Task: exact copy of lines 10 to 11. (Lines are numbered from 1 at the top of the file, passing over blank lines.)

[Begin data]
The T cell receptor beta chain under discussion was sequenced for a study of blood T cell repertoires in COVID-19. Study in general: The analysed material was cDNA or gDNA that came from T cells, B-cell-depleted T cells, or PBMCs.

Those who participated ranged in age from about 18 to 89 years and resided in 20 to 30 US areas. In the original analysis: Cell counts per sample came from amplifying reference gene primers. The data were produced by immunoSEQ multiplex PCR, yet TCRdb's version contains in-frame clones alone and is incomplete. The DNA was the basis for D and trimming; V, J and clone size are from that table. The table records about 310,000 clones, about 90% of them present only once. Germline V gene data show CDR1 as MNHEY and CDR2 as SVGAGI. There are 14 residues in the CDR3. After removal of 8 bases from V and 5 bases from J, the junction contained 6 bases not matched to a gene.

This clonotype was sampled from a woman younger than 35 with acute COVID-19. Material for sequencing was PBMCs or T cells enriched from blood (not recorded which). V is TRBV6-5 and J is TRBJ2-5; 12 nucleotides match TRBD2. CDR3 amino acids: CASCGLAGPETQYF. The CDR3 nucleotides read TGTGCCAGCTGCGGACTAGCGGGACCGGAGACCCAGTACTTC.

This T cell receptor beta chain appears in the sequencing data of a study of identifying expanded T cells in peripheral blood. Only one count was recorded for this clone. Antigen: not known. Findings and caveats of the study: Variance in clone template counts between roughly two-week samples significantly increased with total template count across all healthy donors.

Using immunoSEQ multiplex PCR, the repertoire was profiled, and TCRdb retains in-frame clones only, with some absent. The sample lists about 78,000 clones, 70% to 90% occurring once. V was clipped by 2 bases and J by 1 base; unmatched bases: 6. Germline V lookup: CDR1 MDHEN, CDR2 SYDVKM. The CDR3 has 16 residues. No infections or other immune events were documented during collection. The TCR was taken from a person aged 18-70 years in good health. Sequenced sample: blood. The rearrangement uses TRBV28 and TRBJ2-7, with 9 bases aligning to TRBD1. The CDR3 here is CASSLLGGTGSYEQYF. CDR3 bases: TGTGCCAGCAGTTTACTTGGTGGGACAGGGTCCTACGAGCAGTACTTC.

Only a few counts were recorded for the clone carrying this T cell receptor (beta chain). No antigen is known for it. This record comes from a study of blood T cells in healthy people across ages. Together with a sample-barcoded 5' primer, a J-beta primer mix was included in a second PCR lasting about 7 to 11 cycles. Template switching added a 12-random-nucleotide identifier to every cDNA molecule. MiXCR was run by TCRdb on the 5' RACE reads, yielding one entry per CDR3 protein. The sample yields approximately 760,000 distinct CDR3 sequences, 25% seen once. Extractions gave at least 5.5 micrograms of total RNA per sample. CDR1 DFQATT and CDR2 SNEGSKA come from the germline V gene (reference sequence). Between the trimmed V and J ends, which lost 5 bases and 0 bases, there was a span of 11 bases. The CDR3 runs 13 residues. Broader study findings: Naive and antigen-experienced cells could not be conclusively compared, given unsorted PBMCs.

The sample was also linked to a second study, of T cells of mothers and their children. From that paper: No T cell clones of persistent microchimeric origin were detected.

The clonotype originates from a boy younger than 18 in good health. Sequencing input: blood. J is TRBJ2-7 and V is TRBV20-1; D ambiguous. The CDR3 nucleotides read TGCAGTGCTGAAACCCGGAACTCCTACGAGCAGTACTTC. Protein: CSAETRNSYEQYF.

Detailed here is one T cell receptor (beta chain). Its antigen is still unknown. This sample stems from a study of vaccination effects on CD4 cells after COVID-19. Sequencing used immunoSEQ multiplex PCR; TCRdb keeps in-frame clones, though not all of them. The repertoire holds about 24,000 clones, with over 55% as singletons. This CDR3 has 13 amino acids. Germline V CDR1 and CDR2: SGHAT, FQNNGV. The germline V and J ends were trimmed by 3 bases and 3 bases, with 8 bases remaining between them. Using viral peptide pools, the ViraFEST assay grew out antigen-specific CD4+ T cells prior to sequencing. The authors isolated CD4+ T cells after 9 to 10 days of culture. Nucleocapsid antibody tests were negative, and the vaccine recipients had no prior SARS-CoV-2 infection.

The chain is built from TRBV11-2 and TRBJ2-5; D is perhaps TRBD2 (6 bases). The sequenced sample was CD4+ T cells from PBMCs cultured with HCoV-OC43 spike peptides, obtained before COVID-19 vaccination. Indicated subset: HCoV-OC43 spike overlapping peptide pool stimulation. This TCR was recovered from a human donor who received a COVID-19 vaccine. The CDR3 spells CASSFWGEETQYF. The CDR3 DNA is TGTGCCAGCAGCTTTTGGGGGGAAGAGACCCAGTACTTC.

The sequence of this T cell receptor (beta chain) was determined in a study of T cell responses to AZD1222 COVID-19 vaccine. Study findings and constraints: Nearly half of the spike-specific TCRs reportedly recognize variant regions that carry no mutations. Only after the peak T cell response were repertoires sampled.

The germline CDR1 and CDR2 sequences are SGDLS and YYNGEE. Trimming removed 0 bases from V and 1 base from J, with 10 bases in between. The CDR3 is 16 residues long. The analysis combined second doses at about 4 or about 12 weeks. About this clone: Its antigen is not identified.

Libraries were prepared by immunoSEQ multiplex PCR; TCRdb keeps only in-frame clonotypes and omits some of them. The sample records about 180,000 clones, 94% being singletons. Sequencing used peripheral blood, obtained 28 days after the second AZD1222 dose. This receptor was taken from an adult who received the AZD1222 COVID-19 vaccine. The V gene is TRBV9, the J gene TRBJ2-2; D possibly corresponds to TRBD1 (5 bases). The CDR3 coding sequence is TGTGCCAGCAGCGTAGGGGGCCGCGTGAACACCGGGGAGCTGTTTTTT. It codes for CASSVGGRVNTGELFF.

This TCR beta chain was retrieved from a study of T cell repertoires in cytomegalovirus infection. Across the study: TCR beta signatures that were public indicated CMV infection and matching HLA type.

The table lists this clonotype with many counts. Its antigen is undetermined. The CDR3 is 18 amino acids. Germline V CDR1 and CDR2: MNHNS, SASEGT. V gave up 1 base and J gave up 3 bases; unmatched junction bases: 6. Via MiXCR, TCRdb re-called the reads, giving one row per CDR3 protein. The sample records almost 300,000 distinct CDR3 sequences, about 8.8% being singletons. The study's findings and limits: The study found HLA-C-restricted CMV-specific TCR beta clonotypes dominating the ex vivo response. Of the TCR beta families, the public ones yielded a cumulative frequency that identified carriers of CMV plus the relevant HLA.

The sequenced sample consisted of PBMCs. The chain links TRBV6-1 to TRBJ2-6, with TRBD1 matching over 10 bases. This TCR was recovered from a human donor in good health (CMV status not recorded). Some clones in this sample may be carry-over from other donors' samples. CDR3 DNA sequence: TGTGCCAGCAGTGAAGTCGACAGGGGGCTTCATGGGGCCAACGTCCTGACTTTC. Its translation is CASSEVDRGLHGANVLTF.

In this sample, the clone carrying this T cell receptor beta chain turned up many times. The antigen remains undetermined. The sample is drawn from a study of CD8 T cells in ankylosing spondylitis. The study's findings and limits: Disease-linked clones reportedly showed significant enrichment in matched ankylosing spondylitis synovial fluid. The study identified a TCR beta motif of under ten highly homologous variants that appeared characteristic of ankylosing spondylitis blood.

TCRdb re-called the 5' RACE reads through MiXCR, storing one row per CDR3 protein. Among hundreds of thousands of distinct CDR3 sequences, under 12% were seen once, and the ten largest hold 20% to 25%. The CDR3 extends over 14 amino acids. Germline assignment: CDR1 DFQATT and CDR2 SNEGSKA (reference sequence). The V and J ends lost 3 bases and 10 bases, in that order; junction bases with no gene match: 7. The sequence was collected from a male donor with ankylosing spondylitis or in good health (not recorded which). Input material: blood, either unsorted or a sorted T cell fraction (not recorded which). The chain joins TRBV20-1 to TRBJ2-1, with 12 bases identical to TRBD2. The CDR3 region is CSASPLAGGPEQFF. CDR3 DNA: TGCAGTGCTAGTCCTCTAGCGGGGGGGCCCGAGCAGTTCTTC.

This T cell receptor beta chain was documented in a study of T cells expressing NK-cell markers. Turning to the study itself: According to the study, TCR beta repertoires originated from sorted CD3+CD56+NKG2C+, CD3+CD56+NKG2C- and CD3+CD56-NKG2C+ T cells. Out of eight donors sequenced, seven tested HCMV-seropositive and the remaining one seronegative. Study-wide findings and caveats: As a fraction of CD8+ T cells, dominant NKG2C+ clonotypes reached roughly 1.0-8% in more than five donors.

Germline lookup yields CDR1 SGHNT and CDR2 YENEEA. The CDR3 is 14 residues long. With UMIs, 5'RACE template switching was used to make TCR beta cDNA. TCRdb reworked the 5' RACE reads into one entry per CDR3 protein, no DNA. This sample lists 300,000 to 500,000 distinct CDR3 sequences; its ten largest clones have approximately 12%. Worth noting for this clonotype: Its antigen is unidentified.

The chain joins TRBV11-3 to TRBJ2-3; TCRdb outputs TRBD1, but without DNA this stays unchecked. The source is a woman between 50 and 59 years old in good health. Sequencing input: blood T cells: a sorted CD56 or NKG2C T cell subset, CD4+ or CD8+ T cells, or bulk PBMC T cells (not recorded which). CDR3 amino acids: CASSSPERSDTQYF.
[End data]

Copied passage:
The chain is built from TRBV11-2 and TRBJ2-5; D is perhaps TRBD2 (6 bases). The sequenced sample was CD4+ T cells from PBMCs cultured with HCoV-OC43 spike peptides, obtained before COVID-19 vaccination. Indicated subset: HCoV-OC43 spike overlapping peptide pool stimulation. This TCR was recovered from a human donor who received a COVID-19 vaccine. The CDR3 spells CASSFWGEETQYF. The CDR3 DNA is TGTGCCAGCAGCTTTTGGGGGGAAGAGACCCAGTACTTC.

The sequence of this T cell receptor (beta chain) was determined in a study of T cell responses to AZD1222 COVID-19 vaccine. Study findings and constraints: Nearly half of the spike-specific TCRs reportedly recognize variant regions that carry no mutations. Only after the peak T cell response were repertoires sampled.